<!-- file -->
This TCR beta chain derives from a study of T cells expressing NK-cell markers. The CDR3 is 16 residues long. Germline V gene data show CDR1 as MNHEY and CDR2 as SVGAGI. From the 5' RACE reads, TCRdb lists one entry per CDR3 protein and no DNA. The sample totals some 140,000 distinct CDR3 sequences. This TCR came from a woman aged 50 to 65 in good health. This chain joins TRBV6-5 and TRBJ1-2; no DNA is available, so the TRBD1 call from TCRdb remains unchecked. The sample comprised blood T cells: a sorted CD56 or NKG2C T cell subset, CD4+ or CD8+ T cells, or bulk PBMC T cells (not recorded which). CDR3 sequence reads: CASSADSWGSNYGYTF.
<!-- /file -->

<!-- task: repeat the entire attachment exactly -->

This TCR beta chain derives from a study of T cells expressing NK-cell markers. The CDR3 is 16 residues long. Germline V gene data show CDR1 as MNHEY and CDR2 as SVGAGI. From the 5' RACE reads, TCRdb lists one entry per CDR3 protein and no DNA. The sample totals some 140,000 distinct CDR3 sequences. This TCR came from a woman aged 50 to 65 in good health. This chain joins TRBV6-5 and TRBJ1-2; no DNA is available, so the TRBD1 call from TCRdb remains unchecked. The sample comprised blood T cells: a sorted CD56 or NKG2C T cell subset, CD4+ or CD8+ T cells, or bulk PBMC T cells (not recorded which). CDR3 sequence reads: CASSADSWGSNYGYTF.